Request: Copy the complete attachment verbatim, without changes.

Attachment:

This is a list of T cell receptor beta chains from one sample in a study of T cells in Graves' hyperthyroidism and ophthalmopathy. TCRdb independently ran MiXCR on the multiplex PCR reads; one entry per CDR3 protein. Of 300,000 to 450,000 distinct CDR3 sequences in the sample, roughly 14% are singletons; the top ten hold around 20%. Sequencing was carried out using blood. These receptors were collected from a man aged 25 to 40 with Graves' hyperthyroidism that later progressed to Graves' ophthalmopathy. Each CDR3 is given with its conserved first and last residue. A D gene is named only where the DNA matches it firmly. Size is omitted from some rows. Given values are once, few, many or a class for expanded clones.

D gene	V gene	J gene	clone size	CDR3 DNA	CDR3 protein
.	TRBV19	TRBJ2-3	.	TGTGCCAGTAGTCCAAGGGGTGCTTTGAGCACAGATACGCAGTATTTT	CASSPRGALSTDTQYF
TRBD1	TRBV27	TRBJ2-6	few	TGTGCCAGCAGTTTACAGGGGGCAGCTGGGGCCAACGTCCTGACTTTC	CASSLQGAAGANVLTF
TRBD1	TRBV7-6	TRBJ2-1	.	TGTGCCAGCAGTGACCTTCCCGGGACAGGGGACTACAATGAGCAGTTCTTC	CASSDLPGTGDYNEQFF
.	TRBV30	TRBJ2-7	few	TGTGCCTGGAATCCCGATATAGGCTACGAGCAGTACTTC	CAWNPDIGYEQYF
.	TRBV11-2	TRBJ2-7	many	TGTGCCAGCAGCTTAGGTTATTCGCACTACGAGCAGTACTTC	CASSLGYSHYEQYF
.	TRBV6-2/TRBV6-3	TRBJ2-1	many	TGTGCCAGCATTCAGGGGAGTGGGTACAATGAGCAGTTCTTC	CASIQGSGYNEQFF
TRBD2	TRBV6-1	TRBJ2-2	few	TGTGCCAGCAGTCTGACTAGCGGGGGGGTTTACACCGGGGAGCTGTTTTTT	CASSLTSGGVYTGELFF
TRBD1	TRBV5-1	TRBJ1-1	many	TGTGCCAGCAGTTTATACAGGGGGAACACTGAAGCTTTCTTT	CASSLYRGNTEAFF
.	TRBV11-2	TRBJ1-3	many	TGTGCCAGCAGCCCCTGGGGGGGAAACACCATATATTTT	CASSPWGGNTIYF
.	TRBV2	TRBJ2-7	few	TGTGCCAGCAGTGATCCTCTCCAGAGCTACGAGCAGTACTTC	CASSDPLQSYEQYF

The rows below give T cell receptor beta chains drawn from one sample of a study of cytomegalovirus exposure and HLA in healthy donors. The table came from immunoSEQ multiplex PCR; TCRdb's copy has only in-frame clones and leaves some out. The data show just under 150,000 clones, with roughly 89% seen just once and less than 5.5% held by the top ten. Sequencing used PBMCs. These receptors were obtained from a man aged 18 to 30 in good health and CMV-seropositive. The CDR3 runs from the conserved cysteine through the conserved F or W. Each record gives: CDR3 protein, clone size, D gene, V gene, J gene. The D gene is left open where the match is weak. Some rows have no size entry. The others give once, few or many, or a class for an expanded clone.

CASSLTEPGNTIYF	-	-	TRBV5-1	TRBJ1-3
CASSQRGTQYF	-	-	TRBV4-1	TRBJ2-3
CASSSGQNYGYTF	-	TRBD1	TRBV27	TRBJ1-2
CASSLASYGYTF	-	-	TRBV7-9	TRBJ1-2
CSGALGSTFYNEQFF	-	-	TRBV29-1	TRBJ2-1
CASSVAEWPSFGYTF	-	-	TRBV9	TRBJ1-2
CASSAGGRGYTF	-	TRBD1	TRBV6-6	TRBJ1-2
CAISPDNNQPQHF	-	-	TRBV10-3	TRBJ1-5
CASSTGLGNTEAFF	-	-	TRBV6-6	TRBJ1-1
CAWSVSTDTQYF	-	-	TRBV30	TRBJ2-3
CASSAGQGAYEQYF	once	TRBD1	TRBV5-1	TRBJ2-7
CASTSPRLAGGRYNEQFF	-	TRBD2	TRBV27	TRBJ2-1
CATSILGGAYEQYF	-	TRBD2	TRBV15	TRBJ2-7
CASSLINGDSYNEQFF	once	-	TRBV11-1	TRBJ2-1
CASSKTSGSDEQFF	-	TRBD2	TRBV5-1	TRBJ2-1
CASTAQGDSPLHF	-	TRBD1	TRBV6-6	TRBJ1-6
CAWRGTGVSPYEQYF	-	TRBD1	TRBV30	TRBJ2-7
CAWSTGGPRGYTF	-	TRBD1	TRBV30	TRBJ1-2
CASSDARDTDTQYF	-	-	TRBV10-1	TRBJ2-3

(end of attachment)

This is a list of T cell receptor beta chains from one sample in a study of T cells in Graves' hyperthyroidism and ophthalmopathy. TCRdb independently ran MiXCR on the multiplex PCR reads; one entry per CDR3 protein. Of 300,000 to 450,000 distinct CDR3 sequences in the sample, roughly 14% are singletons; the top ten hold around 20%. Sequencing was carried out using blood. These receptors were collected from a man aged 25 to 40 with Graves' hyperthyroidism that later progressed to Graves' ophthalmopathy. Each CDR3 is given with its conserved first and last residue. A D gene is named only where the DNA matches it firmly. Size is omitted from some rows. Given values are once, few, many or a class for expanded clones.

D gene	V gene	J gene	clone size	CDR3 DNA	CDR3 protein
.	TRBV19	TRBJ2-3	.	TGTGCCAGTAGTCCAAGGGGTGCTTTGAGCACAGATACGCAGTATTTT	CASSPRGALSTDTQYF
TRBD1	TRBV27	TRBJ2-6	few	TGTGCCAGCAGTTTACAGGGGGCAGCTGGGGCCAACGTCCTGACTTTC	CASSLQGAAGANVLTF
TRBD1	TRBV7-6	TRBJ2-1	.	TGTGCCAGCAGTGACCTTCCCGGGACAGGGGACTACAATGAGCAGTTCTTC	CASSDLPGTGDYNEQFF
.	TRBV30	TRBJ2-7	few	TGTGCCTGGAATCCCGATATAGGCTACGAGCAGTACTTC	CAWNPDIGYEQYF
.	TRBV11-2	TRBJ2-7	many	TGTGCCAGCAGCTTAGGTTATTCGCACTACGAGCAGTACTTC	CASSLGYSHYEQYF
.	TRBV6-2/TRBV6-3	TRBJ2-1	many	TGTGCCAGCATTCAGGGGAGTGGGTACAATGAGCAGTTCTTC	CASIQGSGYNEQFF
TRBD2	TRBV6-1	TRBJ2-2	few	TGTGCCAGCAGTCTGACTAGCGGGGGGGTTTACACCGGGGAGCTGTTTTTT	CASSLTSGGVYTGELFF
TRBD1	TRBV5-1	TRBJ1-1	many	TGTGCCAGCAGTTTATACAGGGGGAACACTGAAGCTTTCTTT	CASSLYRGNTEAFF
.	TRBV11-2	TRBJ1-3	many	TGTGCCAGCAGCCCCTGGGGGGGAAACACCATATATTTT	CASSPWGGNTIYF
.	TRBV2	TRBJ2-7	few	TGTGCCAGCAGTGATCCTCTCCAGAGCTACGAGCAGTACTTC	CASSDPLQSYEQYF

The rows below give T cell receptor beta chains drawn from one sample of a study of cytomegalovirus exposure and HLA in healthy donors. The table came from immunoSEQ multiplex PCR; TCRdb's copy has only in-frame clones and leaves some out. The data show just under 150,000 clones, with roughly 89% seen just once and less than 5.5% held by the top ten. Sequencing used PBMCs. These receptors were obtained from a man aged 18 to 30 in good health and CMV-seropositive. The CDR3 runs from the conserved cysteine through the conserved F or W. Each record gives: CDR3 protein, clone size, D gene, V gene, J gene. The D gene is left open where the match is weak. Some rows have no size entry. The others give once, few or many, or a class for an expanded clone.

CASSLTEPGNTIYF	-	-	TRBV5-1	TRBJ1-3
CASSQRGTQYF	-	-	TRBV4-1	TRBJ2-3
CASSSGQNYGYTF	-	TRBD1	TRBV27	TRBJ1-2
CASSLASYGYTF	-	-	TRBV7-9	TRBJ1-2
CSGALGSTFYNEQFF	-	-	TRBV29-1	TRBJ2-1
CASSVAEWPSFGYTF	-	-	TRBV9	TRBJ1-2
CASSAGGRGYTF	-	TRBD1	TRBV6-6	TRBJ1-2
CAISPDNNQPQHF	-	-	TRBV10-3	TRBJ1-5
CASSTGLGNTEAFF	-	-	TRBV6-6	TRBJ1-1
CAWSVSTDTQYF	-	-	TRBV30	TRBJ2-3
CASSAGQGAYEQYF	once	TRBD1	TRBV5-1	TRBJ2-7
CASTSPRLAGGRYNEQFF	-	TRBD2	TRBV27	TRBJ2-1
CATSILGGAYEQYF	-	TRBD2	TRBV15	TRBJ2-7
CASSLINGDSYNEQFF	once	-	TRBV11-1	TRBJ2-1
CASSKTSGSDEQFF	-	TRBD2	TRBV5-1	TRBJ2-1
CASTAQGDSPLHF	-	TRBD1	TRBV6-6	TRBJ1-6
CAWRGTGVSPYEQYF	-	TRBD1	TRBV30	TRBJ2-7
CAWSTGGPRGYTF	-	TRBD1	TRBV30	TRBJ1-2
CASSDARDTDTQYF	-	-	TRBV10-1	TRBJ2-3